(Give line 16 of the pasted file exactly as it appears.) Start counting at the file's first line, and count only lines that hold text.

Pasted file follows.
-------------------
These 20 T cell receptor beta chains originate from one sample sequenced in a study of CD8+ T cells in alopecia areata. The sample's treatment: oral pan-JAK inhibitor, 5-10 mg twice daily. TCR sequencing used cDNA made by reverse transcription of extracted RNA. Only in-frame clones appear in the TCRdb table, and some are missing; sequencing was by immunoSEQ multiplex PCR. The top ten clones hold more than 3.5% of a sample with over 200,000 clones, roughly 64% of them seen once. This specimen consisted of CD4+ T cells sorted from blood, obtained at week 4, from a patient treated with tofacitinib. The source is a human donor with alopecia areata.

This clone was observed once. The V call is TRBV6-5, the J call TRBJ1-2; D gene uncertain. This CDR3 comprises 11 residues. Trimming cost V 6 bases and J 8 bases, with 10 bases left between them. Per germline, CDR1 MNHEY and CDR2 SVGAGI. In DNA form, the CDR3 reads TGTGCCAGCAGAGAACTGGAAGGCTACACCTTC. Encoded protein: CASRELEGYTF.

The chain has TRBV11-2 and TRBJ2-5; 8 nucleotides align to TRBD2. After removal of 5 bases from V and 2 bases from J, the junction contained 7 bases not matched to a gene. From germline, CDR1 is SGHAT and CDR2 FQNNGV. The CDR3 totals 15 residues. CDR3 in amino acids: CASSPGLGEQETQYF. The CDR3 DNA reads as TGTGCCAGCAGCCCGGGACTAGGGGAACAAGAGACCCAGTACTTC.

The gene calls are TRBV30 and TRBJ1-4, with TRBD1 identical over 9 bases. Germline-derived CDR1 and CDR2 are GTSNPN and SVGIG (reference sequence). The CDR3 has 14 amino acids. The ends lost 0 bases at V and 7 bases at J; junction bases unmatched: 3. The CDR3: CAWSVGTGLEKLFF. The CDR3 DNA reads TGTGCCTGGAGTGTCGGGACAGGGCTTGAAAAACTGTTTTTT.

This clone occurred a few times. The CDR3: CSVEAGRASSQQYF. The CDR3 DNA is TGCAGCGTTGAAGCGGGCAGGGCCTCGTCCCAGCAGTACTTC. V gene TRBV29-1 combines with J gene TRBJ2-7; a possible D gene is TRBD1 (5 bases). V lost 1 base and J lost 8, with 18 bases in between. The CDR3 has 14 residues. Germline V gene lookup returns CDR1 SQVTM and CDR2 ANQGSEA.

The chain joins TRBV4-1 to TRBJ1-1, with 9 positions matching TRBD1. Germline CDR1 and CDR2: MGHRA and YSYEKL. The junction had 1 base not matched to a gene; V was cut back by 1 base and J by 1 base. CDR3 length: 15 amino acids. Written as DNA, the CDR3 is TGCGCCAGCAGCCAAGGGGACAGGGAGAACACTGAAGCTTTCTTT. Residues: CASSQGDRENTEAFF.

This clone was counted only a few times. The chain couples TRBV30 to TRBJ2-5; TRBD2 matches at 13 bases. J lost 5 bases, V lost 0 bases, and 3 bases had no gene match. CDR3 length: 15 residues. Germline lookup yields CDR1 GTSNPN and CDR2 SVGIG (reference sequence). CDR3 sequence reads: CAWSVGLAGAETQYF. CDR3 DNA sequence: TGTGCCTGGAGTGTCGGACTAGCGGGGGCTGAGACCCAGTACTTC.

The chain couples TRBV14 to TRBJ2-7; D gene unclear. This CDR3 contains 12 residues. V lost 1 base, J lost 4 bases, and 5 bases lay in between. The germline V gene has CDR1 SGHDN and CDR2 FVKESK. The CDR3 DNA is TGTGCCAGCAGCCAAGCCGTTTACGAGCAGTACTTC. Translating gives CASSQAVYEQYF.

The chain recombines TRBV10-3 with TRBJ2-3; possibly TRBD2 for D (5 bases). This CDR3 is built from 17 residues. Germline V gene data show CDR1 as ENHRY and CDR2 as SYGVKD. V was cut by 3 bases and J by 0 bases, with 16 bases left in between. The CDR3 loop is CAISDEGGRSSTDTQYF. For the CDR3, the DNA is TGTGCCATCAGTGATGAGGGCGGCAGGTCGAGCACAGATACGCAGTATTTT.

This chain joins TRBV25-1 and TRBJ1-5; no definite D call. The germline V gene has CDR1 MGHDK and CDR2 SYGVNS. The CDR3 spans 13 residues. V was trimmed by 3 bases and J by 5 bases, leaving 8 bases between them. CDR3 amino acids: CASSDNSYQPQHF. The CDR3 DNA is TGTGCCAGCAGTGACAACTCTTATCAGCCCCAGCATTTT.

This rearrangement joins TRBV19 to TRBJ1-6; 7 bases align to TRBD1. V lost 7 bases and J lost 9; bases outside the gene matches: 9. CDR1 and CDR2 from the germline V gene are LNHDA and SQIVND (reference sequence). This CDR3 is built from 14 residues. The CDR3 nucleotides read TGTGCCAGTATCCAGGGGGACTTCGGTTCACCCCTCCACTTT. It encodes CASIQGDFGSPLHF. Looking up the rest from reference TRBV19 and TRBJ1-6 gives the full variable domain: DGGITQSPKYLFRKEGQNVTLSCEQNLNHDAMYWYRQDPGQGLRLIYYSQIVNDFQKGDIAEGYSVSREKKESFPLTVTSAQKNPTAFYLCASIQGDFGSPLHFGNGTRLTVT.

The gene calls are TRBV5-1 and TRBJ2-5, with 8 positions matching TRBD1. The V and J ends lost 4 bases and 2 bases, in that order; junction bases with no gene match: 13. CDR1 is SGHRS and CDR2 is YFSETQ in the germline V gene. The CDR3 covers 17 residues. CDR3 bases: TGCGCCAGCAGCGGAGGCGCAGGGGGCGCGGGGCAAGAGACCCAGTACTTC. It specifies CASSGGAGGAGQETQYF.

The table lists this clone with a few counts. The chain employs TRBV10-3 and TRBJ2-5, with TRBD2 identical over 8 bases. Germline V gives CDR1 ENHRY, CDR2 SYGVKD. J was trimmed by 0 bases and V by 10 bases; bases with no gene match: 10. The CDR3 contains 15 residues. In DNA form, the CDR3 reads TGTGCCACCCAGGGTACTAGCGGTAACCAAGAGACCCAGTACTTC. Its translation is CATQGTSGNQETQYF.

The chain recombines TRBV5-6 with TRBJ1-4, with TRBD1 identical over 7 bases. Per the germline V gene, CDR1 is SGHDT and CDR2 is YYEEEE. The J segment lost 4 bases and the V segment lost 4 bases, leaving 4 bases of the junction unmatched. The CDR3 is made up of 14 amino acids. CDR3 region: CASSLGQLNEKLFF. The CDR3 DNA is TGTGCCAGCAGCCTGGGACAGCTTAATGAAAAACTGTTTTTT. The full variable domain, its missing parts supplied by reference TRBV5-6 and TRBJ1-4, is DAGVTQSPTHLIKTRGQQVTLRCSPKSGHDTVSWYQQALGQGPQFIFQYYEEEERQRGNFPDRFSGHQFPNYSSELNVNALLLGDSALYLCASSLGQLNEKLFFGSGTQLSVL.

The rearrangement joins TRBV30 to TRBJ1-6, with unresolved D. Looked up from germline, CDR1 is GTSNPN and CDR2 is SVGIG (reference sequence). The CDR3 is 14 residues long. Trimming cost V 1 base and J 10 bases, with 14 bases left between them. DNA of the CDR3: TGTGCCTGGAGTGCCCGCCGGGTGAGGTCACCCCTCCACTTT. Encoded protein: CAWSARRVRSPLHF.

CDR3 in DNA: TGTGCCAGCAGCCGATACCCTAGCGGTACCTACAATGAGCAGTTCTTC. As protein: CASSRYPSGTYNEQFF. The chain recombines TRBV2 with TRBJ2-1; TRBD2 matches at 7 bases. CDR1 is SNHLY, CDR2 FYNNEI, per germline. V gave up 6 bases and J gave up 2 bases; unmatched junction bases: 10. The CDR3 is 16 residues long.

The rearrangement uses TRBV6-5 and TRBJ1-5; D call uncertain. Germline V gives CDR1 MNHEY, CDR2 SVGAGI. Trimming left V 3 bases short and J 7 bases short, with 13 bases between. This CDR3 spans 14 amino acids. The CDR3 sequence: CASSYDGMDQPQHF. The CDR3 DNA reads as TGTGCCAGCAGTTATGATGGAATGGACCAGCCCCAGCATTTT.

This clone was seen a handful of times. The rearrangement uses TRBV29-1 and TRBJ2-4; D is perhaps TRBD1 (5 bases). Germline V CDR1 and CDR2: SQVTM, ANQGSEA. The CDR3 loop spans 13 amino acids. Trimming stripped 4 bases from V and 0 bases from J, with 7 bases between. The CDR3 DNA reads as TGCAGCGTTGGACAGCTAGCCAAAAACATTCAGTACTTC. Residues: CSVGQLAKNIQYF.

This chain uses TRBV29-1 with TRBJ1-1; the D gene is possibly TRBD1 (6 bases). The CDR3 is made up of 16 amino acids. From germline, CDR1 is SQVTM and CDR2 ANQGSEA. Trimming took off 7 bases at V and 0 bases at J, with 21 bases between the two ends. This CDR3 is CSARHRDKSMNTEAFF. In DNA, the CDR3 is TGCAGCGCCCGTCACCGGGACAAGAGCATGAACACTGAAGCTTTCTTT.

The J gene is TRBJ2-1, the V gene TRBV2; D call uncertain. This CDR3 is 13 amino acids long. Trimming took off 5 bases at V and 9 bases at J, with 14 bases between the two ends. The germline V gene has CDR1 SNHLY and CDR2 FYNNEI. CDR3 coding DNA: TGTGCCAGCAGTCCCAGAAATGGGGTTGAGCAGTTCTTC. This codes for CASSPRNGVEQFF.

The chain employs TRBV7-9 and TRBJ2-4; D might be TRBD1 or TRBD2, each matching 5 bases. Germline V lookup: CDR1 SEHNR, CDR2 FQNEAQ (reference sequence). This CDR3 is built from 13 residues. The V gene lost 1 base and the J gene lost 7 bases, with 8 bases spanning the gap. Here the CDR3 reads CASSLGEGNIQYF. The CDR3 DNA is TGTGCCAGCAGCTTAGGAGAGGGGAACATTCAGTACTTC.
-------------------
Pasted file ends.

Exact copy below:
CDR3 in DNA: TGTGCCAGCAGCCGATACCCTAGCGGTACCTACAATGAGCAGTTCTTC. As protein: CASSRYPSGTYNEQFF. The chain recombines TRBV2 with TRBJ2-1; TRBD2 matches at 7 bases. CDR1 is SNHLY, CDR2 FYNNEI, per germline. V gave up 6 bases and J gave up 2 bases; unmatched junction bases: 10. The CDR3 is 16 residues long.